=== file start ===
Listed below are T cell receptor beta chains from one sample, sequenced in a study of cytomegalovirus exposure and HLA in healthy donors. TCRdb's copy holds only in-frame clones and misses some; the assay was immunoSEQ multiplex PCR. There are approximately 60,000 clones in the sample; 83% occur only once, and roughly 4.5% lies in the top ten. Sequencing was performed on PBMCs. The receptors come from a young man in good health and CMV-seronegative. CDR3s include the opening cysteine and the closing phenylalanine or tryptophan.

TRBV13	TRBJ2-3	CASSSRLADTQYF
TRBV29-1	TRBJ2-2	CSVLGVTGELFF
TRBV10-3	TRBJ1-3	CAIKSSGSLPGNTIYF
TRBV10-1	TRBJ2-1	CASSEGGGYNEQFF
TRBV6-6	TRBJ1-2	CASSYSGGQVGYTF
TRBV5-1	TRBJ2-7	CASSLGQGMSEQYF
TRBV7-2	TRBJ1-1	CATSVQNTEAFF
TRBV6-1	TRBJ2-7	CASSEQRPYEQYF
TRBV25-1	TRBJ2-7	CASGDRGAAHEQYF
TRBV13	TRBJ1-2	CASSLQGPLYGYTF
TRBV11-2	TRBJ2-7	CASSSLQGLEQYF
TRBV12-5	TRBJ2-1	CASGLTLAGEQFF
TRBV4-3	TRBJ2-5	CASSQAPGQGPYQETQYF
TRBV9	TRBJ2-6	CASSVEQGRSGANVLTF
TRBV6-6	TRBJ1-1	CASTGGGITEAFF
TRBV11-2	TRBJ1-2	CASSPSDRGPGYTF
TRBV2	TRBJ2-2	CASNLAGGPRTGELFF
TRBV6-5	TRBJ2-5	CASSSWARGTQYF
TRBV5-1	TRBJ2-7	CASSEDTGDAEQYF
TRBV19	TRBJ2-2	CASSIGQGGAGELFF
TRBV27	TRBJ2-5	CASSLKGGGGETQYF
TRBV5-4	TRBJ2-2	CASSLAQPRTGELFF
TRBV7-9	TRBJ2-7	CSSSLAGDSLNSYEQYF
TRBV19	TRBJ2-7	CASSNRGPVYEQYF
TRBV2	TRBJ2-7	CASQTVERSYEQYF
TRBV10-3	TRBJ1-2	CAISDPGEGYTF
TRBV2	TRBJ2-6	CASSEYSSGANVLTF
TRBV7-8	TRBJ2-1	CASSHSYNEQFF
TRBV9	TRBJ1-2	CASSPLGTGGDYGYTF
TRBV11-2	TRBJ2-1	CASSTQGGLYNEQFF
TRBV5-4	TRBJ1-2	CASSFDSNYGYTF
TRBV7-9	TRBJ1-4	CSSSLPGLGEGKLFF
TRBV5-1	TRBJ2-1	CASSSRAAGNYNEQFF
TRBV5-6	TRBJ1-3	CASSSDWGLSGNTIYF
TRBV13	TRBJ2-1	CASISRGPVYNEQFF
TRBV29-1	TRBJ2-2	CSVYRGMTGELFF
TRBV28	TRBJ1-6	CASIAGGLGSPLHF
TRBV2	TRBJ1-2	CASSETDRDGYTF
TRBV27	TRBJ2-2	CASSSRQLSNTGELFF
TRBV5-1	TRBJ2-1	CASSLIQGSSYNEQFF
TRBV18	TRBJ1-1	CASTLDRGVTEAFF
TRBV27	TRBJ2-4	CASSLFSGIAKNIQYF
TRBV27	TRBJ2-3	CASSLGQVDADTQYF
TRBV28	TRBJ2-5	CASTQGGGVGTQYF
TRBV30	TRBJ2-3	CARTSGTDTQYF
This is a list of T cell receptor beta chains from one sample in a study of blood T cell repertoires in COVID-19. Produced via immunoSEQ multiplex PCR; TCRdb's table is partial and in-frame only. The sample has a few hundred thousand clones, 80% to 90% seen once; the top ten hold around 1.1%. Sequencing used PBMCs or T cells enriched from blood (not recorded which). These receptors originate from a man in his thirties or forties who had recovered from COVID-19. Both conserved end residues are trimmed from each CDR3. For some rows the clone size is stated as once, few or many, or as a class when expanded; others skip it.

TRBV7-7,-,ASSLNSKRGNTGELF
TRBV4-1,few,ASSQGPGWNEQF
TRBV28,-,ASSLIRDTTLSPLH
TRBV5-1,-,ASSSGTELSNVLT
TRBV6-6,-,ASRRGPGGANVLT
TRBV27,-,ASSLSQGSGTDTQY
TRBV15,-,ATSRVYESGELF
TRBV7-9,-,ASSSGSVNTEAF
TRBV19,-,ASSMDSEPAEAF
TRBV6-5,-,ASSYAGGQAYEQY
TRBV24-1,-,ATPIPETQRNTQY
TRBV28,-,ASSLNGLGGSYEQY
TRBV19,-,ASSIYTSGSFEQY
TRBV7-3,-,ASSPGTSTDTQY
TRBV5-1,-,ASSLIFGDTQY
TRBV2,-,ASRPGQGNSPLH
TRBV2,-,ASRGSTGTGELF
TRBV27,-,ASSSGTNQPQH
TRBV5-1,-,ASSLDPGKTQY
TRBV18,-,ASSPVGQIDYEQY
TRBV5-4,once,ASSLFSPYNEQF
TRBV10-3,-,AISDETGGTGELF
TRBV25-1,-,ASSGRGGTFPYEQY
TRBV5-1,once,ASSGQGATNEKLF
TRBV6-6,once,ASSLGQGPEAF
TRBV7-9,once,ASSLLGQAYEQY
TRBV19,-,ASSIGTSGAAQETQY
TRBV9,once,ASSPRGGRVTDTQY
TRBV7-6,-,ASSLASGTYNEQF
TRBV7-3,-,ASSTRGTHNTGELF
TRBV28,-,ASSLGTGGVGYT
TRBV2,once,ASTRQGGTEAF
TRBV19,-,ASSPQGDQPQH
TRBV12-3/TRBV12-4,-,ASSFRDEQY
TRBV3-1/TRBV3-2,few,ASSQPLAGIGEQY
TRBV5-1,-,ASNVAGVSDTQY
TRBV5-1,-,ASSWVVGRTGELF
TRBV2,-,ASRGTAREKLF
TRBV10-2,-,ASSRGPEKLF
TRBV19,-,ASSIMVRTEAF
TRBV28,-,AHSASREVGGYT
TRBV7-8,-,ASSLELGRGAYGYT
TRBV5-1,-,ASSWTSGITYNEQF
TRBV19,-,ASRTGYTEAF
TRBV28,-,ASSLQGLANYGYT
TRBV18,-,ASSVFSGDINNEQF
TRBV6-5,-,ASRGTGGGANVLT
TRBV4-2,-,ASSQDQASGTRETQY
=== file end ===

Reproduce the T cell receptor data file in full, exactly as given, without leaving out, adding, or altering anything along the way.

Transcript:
Listed below are T cell receptor beta chains from one sample, sequenced in a study of cytomegalovirus exposure and HLA in healthy donors. TCRdb's copy holds only in-frame clones and misses some; the assay was immunoSEQ multiplex PCR. There are approximately 60,000 clones in the sample; 83% occur only once, and roughly 4.5% lies in the top ten. Sequencing was performed on PBMCs. The receptors come from a young man in good health and CMV-seronegative. CDR3s include the opening cysteine and the closing phenylalanine or tryptophan.

TRBV13	TRBJ2-3	CASSSRLADTQYF
TRBV29-1	TRBJ2-2	CSVLGVTGELFF
TRBV10-3	TRBJ1-3	CAIKSSGSLPGNTIYF
TRBV10-1	TRBJ2-1	CASSEGGGYNEQFF
TRBV6-6	TRBJ1-2	CASSYSGGQVGYTF
TRBV5-1	TRBJ2-7	CASSLGQGMSEQYF
TRBV7-2	TRBJ1-1	CATSVQNTEAFF
TRBV6-1	TRBJ2-7	CASSEQRPYEQYF
TRBV25-1	TRBJ2-7	CASGDRGAAHEQYF
TRBV13	TRBJ1-2	CASSLQGPLYGYTF
TRBV11-2	TRBJ2-7	CASSSLQGLEQYF
TRBV12-5	TRBJ2-1	CASGLTLAGEQFF
TRBV4-3	TRBJ2-5	CASSQAPGQGPYQETQYF
TRBV9	TRBJ2-6	CASSVEQGRSGANVLTF
TRBV6-6	TRBJ1-1	CASTGGGITEAFF
TRBV11-2	TRBJ1-2	CASSPSDRGPGYTF
TRBV2	TRBJ2-2	CASNLAGGPRTGELFF
TRBV6-5	TRBJ2-5	CASSSWARGTQYF
TRBV5-1	TRBJ2-7	CASSEDTGDAEQYF
TRBV19	TRBJ2-2	CASSIGQGGAGELFF
TRBV27	TRBJ2-5	CASSLKGGGGETQYF
TRBV5-4	TRBJ2-2	CASSLAQPRTGELFF
TRBV7-9	TRBJ2-7	CSSSLAGDSLNSYEQYF
TRBV19	TRBJ2-7	CASSNRGPVYEQYF
TRBV2	TRBJ2-7	CASQTVERSYEQYF
TRBV10-3	TRBJ1-2	CAISDPGEGYTF
TRBV2	TRBJ2-6	CASSEYSSGANVLTF
TRBV7-8	TRBJ2-1	CASSHSYNEQFF
TRBV9	TRBJ1-2	CASSPLGTGGDYGYTF
TRBV11-2	TRBJ2-1	CASSTQGGLYNEQFF
TRBV5-4	TRBJ1-2	CASSFDSNYGYTF
TRBV7-9	TRBJ1-4	CSSSLPGLGEGKLFF
TRBV5-1	TRBJ2-1	CASSSRAAGNYNEQFF
TRBV5-6	TRBJ1-3	CASSSDWGLSGNTIYF
TRBV13	TRBJ2-1	CASISRGPVYNEQFF
TRBV29-1	TRBJ2-2	CSVYRGMTGELFF
TRBV28	TRBJ1-6	CASIAGGLGSPLHF
TRBV2	TRBJ1-2	CASSETDRDGYTF
TRBV27	TRBJ2-2	CASSSRQLSNTGELFF
TRBV5-1	TRBJ2-1	CASSLIQGSSYNEQFF
TRBV18	TRBJ1-1	CASTLDRGVTEAFF
TRBV27	TRBJ2-4	CASSLFSGIAKNIQYF
TRBV27	TRBJ2-3	CASSLGQVDADTQYF
TRBV28	TRBJ2-5	CASTQGGGVGTQYF
TRBV30	TRBJ2-3	CARTSGTDTQYF
This is a list of T cell receptor beta chains from one sample in a study of blood T cell repertoires in COVID-19. Produced via immunoSEQ multiplex PCR; TCRdb's table is partial and in-frame only. The sample has a few hundred thousand clones, 80% to 90% seen once; the top ten hold around 1.1%. Sequencing used PBMCs or T cells enriched from blood (not recorded which). These receptors originate from a man in his thirties or forties who had recovered from COVID-19. Both conserved end residues are trimmed from each CDR3. For some rows the clone size is stated as once, few or many, or as a class when expanded; others skip it.

TRBV7-7,-,ASSLNSKRGNTGELF
TRBV4-1,few,ASSQGPGWNEQF
TRBV28,-,ASSLIRDTTLSPLH
TRBV5-1,-,ASSSGTELSNVLT
TRBV6-6,-,ASRRGPGGANVLT
TRBV27,-,ASSLSQGSGTDTQY
TRBV15,-,ATSRVYESGELF
TRBV7-9,-,ASSSGSVNTEAF
TRBV19,-,ASSMDSEPAEAF
TRBV6-5,-,ASSYAGGQAYEQY
TRBV24-1,-,ATPIPETQRNTQY
TRBV28,-,ASSLNGLGGSYEQY
TRBV19,-,ASSIYTSGSFEQY
TRBV7-3,-,ASSPGTSTDTQY
TRBV5-1,-,ASSLIFGDTQY
TRBV2,-,ASRPGQGNSPLH
TRBV2,-,ASRGSTGTGELF
TRBV27,-,ASSSGTNQPQH
TRBV5-1,-,ASSLDPGKTQY
TRBV18,-,ASSPVGQIDYEQY
TRBV5-4,once,ASSLFSPYNEQF
TRBV10-3,-,AISDETGGTGELF
TRBV25-1,-,ASSGRGGTFPYEQY
TRBV5-1,once,ASSGQGATNEKLF
TRBV6-6,once,ASSLGQGPEAF
TRBV7-9,once,ASSLLGQAYEQY
TRBV19,-,ASSIGTSGAAQETQY
TRBV9,once,ASSPRGGRVTDTQY
TRBV7-6,-,ASSLASGTYNEQF
TRBV7-3,-,ASSTRGTHNTGELF
TRBV28,-,ASSLGTGGVGYT
TRBV2,once,ASTRQGGTEAF
TRBV19,-,ASSPQGDQPQH
TRBV12-3/TRBV12-4,-,ASSFRDEQY
TRBV3-1/TRBV3-2,few,ASSQPLAGIGEQY
TRBV5-1,-,ASNVAGVSDTQY
TRBV5-1,-,ASSWVVGRTGELF
TRBV2,-,ASRGTAREKLF
TRBV10-2,-,ASSRGPEKLF
TRBV19,-,ASSIMVRTEAF
TRBV28,-,AHSASREVGGYT
TRBV7-8,-,ASSLELGRGAYGYT
TRBV5-1,-,ASSWTSGITYNEQF
TRBV19,-,ASRTGYTEAF
TRBV28,-,ASSLQGLANYGYT
TRBV18,-,ASSVFSGDINNEQF
TRBV6-5,-,ASRGTGGGANVLT
TRBV4-2,-,ASSQDQASGTRETQY